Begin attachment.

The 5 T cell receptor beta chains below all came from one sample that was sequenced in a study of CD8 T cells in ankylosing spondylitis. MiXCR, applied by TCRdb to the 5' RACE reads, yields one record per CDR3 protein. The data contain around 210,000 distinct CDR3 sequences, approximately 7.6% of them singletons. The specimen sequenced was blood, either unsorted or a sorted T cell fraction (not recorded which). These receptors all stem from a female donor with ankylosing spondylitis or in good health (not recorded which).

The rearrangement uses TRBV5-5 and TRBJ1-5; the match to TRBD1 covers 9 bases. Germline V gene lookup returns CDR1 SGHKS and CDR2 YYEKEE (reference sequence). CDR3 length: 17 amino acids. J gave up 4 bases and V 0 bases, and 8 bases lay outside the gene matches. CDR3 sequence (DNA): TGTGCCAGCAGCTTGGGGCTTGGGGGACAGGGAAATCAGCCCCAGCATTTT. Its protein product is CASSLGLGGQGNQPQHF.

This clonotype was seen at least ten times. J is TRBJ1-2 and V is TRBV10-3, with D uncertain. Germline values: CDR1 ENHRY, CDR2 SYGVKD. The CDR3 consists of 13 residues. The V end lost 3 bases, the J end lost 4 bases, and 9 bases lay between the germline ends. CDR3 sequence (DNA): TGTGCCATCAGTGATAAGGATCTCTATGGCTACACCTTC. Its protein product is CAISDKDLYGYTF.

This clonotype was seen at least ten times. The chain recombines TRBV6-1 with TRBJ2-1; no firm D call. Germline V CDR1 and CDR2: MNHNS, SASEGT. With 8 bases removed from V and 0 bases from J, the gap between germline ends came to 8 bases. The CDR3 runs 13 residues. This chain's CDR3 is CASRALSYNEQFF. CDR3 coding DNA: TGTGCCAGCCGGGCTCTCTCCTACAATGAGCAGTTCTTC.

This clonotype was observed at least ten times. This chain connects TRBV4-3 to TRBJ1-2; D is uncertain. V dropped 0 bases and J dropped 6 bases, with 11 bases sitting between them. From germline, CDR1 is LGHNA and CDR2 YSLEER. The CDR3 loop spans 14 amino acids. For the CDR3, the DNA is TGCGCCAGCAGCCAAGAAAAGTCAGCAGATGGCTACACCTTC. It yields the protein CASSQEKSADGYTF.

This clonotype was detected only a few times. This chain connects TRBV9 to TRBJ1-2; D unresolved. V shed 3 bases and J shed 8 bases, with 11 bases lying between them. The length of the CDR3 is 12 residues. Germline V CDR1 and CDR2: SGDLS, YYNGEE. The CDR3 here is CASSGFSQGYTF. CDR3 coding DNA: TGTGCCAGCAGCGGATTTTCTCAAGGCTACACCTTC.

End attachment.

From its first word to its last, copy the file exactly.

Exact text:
The 5 T cell receptor beta chains below all came from one sample that was sequenced in a study of CD8 T cells in ankylosing spondylitis. MiXCR, applied by TCRdb to the 5' RACE reads, yields one record per CDR3 protein. The data contain around 210,000 distinct CDR3 sequences, approximately 7.6% of them singletons. The specimen sequenced was blood, either unsorted or a sorted T cell fraction (not recorded which). These receptors all stem from a female donor with ankylosing spondylitis or in good health (not recorded which).

The rearrangement uses TRBV5-5 and TRBJ1-5; the match to TRBD1 covers 9 bases. Germline V gene lookup returns CDR1 SGHKS and CDR2 YYEKEE (reference sequence). CDR3 length: 17 amino acids. J gave up 4 bases and V 0 bases, and 8 bases lay outside the gene matches. CDR3 sequence (DNA): TGTGCCAGCAGCTTGGGGCTTGGGGGACAGGGAAATCAGCCCCAGCATTTT. Its protein product is CASSLGLGGQGNQPQHF.

This clonotype was seen at least ten times. J is TRBJ1-2 and V is TRBV10-3, with D uncertain. Germline values: CDR1 ENHRY, CDR2 SYGVKD. The CDR3 consists of 13 residues. The V end lost 3 bases, the J end lost 4 bases, and 9 bases lay between the germline ends. CDR3 sequence (DNA): TGTGCCATCAGTGATAAGGATCTCTATGGCTACACCTTC. Its protein product is CAISDKDLYGYTF.

This clonotype was seen at least ten times. The chain recombines TRBV6-1 with TRBJ2-1; no firm D call. Germline V CDR1 and CDR2: MNHNS, SASEGT. With 8 bases removed from V and 0 bases from J, the gap between germline ends came to 8 bases. The CDR3 runs 13 residues. This chain's CDR3 is CASRALSYNEQFF. CDR3 coding DNA: TGTGCCAGCCGGGCTCTCTCCTACAATGAGCAGTTCTTC.

This clonotype was observed at least ten times. This chain connects TRBV4-3 to TRBJ1-2; D is uncertain. V dropped 0 bases and J dropped 6 bases, with 11 bases sitting between them. From germline, CDR1 is LGHNA and CDR2 YSLEER. The CDR3 loop spans 14 amino acids. For the CDR3, the DNA is TGCGCCAGCAGCCAAGAAAAGTCAGCAGATGGCTACACCTTC. It yields the protein CASSQEKSADGYTF.

This clonotype was detected only a few times. This chain connects TRBV9 to TRBJ1-2; D unresolved. V shed 3 bases and J shed 8 bases, with 11 bases lying between them. The length of the CDR3 is 12 residues. Germline V CDR1 and CDR2: SGDLS, YYNGEE. The CDR3 here is CASSGFSQGYTF. CDR3 coding DNA: TGTGCCAGCAGCGGATTTTCTCAAGGCTACACCTTC.